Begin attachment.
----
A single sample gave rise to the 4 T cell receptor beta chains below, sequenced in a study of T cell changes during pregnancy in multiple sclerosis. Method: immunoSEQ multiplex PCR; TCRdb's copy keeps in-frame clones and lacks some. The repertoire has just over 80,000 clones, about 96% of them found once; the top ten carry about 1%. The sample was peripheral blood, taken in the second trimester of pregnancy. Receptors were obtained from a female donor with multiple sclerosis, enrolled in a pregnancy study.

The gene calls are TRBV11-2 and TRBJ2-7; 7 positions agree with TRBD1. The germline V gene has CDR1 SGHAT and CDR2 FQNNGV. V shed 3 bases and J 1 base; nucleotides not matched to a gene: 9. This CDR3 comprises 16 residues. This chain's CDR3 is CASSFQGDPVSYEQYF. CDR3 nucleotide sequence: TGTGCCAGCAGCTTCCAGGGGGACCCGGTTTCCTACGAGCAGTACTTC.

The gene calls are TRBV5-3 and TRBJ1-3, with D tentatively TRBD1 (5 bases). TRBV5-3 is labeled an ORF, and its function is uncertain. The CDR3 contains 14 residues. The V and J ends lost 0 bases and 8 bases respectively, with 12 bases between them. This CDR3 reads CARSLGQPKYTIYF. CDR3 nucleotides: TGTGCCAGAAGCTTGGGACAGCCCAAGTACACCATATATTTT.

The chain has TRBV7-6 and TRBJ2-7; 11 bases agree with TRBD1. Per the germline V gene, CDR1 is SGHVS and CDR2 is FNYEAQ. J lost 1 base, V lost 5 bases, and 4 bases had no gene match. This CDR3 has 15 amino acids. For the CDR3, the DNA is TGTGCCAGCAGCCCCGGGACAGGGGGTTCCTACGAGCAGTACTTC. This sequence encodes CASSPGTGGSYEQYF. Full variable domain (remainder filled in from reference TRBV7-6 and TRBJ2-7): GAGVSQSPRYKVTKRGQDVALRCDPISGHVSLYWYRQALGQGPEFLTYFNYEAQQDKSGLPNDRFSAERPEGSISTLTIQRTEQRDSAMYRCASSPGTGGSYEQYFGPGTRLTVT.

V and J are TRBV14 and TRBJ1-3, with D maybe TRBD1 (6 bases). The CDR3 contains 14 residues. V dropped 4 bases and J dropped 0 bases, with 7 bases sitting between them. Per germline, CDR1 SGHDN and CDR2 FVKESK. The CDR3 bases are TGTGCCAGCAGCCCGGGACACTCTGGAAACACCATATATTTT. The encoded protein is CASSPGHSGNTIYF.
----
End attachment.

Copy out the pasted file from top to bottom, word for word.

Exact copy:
A single sample gave rise to the 4 T cell receptor beta chains below, sequenced in a study of T cell changes during pregnancy in multiple sclerosis. Method: immunoSEQ multiplex PCR; TCRdb's copy keeps in-frame clones and lacks some. The repertoire has just over 80,000 clones, about 96% of them found once; the top ten carry about 1%. The sample was peripheral blood, taken in the second trimester of pregnancy. Receptors were obtained from a female donor with multiple sclerosis, enrolled in a pregnancy study.

The gene calls are TRBV11-2 and TRBJ2-7; 7 positions agree with TRBD1. The germline V gene has CDR1 SGHAT and CDR2 FQNNGV. V shed 3 bases and J 1 base; nucleotides not matched to a gene: 9. This CDR3 comprises 16 residues. This chain's CDR3 is CASSFQGDPVSYEQYF. CDR3 nucleotide sequence: TGTGCCAGCAGCTTCCAGGGGGACCCGGTTTCCTACGAGCAGTACTTC.

The gene calls are TRBV5-3 and TRBJ1-3, with D tentatively TRBD1 (5 bases). TRBV5-3 is labeled an ORF, and its function is uncertain. The CDR3 contains 14 residues. The V and J ends lost 0 bases and 8 bases respectively, with 12 bases between them. This CDR3 reads CARSLGQPKYTIYF. CDR3 nucleotides: TGTGCCAGAAGCTTGGGACAGCCCAAGTACACCATATATTTT.

The chain has TRBV7-6 and TRBJ2-7; 11 bases agree with TRBD1. Per the germline V gene, CDR1 is SGHVS and CDR2 is FNYEAQ. J lost 1 base, V lost 5 bases, and 4 bases had no gene match. This CDR3 has 15 amino acids. For the CDR3, the DNA is TGTGCCAGCAGCCCCGGGACAGGGGGTTCCTACGAGCAGTACTTC. This sequence encodes CASSPGTGGSYEQYF. Full variable domain (remainder filled in from reference TRBV7-6 and TRBJ2-7): GAGVSQSPRYKVTKRGQDVALRCDPISGHVSLYWYRQALGQGPEFLTYFNYEAQQDKSGLPNDRFSAERPEGSISTLTIQRTEQRDSAMYRCASSPGTGGSYEQYFGPGTRLTVT.

V and J are TRBV14 and TRBJ1-3, with D maybe TRBD1 (6 bases). The CDR3 contains 14 residues. V dropped 4 bases and J dropped 0 bases, with 7 bases sitting between them. Per germline, CDR1 SGHDN and CDR2 FVKESK. The CDR3 bases are TGTGCCAGCAGCCCGGGACACTCTGGAAACACCATATATTTT. The encoded protein is CASSPGHSGNTIYF.